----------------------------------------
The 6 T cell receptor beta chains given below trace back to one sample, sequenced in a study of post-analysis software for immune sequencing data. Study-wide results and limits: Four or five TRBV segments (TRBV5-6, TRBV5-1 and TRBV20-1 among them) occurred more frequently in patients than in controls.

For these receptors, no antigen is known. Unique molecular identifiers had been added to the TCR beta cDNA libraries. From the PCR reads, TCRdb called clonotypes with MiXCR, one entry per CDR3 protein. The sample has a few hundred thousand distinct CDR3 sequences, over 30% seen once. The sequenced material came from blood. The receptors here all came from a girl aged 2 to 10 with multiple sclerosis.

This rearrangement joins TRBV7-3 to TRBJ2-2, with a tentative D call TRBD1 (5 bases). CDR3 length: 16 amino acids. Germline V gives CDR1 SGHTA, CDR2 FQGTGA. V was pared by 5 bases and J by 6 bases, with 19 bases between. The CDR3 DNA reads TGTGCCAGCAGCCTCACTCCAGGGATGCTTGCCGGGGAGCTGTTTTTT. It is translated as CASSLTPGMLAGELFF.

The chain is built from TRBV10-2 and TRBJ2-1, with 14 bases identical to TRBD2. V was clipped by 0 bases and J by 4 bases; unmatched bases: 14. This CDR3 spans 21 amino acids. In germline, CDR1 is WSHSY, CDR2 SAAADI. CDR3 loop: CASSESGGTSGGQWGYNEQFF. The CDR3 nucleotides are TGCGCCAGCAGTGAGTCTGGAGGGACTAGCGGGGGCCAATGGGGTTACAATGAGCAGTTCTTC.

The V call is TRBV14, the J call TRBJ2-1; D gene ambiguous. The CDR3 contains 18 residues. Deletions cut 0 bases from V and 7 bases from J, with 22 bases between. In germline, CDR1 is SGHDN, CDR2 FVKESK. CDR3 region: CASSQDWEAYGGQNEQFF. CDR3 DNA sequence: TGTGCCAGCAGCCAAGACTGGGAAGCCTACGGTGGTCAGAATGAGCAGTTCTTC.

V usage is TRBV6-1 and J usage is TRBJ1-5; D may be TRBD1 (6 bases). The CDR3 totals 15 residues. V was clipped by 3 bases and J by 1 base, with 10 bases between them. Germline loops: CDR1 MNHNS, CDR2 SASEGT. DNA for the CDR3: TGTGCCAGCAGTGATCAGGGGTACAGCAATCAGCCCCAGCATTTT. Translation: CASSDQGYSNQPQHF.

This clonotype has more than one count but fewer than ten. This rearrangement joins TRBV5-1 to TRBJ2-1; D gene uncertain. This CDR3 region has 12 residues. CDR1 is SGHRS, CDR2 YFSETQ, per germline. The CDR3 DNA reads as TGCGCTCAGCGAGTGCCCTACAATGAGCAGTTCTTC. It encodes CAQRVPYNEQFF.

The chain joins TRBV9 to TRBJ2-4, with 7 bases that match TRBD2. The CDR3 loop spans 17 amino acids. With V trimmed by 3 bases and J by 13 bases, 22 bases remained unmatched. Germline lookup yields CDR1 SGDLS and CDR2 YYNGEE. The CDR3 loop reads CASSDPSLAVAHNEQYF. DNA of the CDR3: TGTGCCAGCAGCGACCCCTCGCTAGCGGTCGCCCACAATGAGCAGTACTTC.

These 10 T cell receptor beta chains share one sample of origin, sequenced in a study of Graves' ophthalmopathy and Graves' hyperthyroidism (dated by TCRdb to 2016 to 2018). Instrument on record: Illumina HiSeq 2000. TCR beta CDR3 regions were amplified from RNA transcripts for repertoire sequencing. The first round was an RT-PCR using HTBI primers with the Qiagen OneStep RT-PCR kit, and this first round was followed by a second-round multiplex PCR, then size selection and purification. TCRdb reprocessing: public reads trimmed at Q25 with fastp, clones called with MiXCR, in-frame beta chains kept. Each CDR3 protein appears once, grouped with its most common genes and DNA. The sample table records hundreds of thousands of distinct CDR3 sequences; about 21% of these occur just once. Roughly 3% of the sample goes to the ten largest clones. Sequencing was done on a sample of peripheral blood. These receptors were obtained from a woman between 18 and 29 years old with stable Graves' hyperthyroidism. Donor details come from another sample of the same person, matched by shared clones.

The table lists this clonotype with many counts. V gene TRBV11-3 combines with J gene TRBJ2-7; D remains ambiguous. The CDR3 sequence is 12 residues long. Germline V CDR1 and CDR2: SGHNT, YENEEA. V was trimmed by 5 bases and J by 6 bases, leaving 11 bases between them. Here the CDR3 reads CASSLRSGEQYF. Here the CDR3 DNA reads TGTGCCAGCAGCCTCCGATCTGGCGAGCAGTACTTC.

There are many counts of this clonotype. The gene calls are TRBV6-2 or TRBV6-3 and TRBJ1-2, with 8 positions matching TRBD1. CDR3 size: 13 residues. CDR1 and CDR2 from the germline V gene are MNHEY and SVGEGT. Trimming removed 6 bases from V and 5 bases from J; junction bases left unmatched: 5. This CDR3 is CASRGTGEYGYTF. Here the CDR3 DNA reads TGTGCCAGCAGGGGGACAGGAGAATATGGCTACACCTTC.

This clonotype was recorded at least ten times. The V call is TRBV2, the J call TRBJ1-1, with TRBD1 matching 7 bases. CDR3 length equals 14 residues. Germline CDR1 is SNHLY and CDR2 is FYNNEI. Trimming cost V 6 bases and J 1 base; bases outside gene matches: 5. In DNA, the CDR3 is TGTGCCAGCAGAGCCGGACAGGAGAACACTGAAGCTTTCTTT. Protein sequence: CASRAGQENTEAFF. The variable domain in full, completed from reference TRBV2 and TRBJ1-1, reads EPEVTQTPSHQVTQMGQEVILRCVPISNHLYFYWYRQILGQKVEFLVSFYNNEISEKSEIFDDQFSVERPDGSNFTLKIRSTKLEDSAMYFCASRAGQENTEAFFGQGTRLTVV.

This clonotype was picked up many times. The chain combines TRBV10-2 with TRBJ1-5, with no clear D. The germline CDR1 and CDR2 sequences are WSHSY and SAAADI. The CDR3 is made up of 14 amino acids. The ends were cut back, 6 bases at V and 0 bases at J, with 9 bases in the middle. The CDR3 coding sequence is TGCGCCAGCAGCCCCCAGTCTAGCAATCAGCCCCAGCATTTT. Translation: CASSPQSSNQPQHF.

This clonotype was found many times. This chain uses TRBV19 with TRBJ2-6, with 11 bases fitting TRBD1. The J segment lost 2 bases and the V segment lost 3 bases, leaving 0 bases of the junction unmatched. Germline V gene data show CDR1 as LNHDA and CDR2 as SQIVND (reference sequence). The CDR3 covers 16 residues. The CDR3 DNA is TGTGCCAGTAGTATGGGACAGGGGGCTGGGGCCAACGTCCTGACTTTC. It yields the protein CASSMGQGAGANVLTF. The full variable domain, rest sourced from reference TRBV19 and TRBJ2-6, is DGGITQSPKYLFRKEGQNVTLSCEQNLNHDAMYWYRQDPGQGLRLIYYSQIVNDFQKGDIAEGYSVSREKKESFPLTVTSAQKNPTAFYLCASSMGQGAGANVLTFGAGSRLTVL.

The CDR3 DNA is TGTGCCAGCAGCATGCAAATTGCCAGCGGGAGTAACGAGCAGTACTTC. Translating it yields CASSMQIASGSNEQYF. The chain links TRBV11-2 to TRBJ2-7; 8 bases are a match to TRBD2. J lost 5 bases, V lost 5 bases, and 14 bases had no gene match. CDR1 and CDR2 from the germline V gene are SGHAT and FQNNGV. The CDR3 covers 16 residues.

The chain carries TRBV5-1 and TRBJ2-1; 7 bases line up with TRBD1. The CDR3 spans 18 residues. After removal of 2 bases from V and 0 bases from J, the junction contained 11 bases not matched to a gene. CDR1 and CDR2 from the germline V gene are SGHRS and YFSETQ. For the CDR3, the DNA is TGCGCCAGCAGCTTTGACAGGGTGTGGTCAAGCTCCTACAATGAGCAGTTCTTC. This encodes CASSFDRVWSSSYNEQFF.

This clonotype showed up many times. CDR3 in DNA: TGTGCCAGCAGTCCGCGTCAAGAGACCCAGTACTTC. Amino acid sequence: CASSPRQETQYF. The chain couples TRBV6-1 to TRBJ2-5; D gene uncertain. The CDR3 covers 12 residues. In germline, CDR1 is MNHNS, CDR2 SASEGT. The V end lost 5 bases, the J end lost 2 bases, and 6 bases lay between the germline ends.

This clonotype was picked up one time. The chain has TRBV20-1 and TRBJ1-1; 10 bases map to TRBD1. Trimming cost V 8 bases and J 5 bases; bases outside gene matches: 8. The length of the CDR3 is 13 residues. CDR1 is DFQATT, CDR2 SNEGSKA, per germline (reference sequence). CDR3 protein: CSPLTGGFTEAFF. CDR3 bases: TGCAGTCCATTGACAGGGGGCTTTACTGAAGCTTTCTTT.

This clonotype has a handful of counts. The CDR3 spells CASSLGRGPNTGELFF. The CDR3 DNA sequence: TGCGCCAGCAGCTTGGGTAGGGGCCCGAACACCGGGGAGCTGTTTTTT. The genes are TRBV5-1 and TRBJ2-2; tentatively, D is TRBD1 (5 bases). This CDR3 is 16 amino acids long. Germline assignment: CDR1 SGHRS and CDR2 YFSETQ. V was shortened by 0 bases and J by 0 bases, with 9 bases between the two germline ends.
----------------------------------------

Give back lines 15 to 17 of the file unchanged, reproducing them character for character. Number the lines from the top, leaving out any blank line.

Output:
The CDR3 DNA is TGTGCCAGCAGCATGCAAATTGCCAGCGGGAGTAACGAGCAGTACTTC. Translating it yields CASSMQIASGSNEQYF. The chain links TRBV11-2 to TRBJ2-7; 8 bases are a match to TRBD2. J lost 5 bases, V lost 5 bases, and 14 bases had no gene match. CDR1 and CDR2 from the germline V gene are SGHAT and FQNNGV. The CDR3 covers 16 residues.

The chain carries TRBV5-1 and TRBJ2-1; 7 bases line up with TRBD1. The CDR3 spans 18 residues. After removal of 2 bases from V and 0 bases from J, the junction contained 11 bases not matched to a gene. CDR1 and CDR2 from the germline V gene are SGHRS and YFSETQ. For the CDR3, the DNA is TGCGCCAGCAGCTTTGACAGGGTGTGGTCAAGCTCCTACAATGAGCAGTTCTTC. This encodes CASSFDRVWSSSYNEQFF.

This clonotype showed up many times. CDR3 in DNA: TGTGCCAGCAGTCCGCGTCAAGAGACCCAGTACTTC. Amino acid sequence: CASSPRQETQYF. The chain couples TRBV6-1 to TRBJ2-5; D gene uncertain. The CDR3 covers 12 residues. In germline, CDR1 is MNHNS, CDR2 SASEGT. The V end lost 5 bases, the J end lost 2 bases, and 6 bases lay between the germline ends.